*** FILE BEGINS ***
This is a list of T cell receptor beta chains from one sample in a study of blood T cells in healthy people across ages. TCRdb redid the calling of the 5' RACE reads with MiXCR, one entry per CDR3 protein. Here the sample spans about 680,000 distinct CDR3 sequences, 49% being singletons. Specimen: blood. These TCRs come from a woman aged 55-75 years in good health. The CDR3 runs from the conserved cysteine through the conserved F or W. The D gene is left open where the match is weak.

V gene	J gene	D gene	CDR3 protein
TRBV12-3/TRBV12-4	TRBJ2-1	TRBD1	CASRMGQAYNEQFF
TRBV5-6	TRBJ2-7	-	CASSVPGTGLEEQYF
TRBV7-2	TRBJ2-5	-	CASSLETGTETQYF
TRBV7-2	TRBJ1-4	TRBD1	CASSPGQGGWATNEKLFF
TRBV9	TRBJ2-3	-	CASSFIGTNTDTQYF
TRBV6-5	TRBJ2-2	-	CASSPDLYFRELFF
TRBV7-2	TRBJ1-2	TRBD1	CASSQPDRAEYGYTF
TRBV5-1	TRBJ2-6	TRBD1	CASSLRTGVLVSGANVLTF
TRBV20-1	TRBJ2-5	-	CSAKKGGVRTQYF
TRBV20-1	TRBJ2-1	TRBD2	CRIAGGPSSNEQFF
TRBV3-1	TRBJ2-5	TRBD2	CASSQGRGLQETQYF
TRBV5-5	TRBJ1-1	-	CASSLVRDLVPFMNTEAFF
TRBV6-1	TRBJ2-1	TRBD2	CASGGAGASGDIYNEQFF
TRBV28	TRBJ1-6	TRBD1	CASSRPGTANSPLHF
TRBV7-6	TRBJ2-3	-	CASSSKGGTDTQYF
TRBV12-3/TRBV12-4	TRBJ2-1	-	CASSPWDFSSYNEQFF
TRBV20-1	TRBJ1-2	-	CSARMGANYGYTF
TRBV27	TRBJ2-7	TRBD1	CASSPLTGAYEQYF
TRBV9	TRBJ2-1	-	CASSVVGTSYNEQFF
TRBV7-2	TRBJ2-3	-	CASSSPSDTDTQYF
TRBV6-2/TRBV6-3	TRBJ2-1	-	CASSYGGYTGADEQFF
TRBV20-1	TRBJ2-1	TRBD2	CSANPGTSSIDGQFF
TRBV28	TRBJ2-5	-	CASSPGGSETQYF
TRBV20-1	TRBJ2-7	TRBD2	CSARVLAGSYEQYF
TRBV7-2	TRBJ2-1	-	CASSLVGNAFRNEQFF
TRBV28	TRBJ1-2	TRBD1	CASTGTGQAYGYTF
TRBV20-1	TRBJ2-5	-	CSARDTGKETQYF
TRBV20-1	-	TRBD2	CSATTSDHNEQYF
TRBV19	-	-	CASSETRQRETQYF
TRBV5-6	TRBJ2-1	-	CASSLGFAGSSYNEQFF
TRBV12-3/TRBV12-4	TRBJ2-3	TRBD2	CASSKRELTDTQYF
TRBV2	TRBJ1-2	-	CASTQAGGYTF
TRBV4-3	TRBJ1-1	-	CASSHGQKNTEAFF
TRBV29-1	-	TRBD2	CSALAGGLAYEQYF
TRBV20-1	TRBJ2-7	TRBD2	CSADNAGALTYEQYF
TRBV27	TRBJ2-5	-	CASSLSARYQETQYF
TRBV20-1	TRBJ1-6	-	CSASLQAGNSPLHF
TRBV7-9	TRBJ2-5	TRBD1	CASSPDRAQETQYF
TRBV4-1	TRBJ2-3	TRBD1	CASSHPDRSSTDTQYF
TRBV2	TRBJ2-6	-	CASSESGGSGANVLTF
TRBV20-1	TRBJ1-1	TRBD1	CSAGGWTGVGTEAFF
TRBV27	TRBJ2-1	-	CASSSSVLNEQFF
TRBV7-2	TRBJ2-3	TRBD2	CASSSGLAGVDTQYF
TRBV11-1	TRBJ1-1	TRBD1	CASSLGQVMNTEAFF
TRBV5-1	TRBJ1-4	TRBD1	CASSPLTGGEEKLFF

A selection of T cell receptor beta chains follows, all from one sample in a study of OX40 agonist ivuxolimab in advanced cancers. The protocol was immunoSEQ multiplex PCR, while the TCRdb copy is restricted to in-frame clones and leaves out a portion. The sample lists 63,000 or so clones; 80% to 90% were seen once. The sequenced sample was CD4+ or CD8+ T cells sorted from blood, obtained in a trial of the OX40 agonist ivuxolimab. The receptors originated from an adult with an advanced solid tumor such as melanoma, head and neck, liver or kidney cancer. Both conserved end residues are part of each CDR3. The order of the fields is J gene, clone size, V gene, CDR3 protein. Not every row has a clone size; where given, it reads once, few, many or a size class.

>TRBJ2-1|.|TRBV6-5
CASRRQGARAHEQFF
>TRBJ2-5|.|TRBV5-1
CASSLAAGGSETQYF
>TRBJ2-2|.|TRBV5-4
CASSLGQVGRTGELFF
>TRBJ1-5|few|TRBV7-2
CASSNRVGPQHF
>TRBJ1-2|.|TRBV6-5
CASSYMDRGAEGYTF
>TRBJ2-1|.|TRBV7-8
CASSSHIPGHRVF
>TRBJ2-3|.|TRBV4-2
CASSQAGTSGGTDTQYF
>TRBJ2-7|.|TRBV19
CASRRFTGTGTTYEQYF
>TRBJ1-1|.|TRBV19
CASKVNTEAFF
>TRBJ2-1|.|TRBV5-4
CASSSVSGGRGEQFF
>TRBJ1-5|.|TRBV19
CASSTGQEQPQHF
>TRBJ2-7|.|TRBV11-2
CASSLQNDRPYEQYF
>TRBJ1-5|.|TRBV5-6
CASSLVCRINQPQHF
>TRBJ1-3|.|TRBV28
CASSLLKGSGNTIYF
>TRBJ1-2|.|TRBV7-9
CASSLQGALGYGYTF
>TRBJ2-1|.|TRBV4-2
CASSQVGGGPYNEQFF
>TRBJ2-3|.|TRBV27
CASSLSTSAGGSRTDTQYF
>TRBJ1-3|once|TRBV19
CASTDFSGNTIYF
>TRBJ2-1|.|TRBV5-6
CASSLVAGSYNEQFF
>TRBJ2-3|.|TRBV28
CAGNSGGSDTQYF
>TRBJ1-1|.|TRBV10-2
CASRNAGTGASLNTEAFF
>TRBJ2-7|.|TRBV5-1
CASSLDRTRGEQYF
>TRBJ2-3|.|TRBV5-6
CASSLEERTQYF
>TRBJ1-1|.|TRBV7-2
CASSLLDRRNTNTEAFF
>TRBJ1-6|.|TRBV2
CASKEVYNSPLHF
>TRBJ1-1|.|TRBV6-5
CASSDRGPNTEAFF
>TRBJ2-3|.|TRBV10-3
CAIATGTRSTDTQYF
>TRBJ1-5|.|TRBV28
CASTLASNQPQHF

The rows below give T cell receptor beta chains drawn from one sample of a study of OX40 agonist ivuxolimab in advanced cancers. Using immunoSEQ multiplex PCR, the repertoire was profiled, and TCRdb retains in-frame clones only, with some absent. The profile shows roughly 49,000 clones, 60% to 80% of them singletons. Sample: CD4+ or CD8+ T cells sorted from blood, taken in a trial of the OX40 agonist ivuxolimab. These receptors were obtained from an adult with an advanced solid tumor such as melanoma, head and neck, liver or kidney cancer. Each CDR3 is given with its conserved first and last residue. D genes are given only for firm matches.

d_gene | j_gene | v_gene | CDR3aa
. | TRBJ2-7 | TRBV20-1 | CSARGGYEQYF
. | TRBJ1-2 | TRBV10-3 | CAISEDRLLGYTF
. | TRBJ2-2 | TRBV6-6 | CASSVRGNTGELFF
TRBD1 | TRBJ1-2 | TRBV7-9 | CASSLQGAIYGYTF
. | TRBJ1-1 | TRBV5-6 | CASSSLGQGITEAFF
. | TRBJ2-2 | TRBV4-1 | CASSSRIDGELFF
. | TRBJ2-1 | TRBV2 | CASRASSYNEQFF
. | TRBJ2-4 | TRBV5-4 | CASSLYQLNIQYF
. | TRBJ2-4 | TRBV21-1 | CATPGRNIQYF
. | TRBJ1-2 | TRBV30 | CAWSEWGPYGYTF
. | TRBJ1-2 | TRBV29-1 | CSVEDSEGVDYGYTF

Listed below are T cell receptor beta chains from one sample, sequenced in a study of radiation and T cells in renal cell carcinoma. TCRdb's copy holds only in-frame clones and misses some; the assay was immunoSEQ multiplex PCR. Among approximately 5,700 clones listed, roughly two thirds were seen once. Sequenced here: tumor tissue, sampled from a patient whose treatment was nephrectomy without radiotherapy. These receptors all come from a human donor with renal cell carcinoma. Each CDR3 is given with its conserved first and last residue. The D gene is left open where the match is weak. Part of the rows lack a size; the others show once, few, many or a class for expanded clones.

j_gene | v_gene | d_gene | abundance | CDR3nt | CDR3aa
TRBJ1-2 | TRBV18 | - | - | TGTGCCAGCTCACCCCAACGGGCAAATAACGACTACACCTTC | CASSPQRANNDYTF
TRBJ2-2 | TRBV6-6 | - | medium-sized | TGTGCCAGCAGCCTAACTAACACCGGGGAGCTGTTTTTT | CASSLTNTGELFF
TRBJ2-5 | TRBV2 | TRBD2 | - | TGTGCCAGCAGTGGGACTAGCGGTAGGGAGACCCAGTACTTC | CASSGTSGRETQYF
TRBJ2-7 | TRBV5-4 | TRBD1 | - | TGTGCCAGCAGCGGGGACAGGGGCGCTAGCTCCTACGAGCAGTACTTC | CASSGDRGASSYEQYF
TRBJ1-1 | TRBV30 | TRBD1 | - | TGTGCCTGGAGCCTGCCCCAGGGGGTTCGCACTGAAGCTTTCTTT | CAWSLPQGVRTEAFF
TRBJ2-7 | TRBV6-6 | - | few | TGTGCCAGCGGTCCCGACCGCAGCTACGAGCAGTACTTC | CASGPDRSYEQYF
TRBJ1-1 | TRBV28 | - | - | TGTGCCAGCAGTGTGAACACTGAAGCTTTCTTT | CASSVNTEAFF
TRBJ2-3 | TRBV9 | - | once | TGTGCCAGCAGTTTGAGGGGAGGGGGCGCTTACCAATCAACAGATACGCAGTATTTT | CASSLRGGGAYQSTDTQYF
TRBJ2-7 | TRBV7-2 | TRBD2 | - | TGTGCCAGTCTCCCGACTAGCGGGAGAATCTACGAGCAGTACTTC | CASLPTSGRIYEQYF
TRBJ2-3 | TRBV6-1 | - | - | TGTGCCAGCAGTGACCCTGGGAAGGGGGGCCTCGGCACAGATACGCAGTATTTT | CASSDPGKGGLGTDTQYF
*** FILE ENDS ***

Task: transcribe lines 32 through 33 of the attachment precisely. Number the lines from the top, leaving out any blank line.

TRBV5-6	TRBJ2-1	-	CASSLGFAGSSYNEQFF
TRBV12-3/TRBV12-4	TRBJ2-3	TRBD2	CASSKRELTDTQYF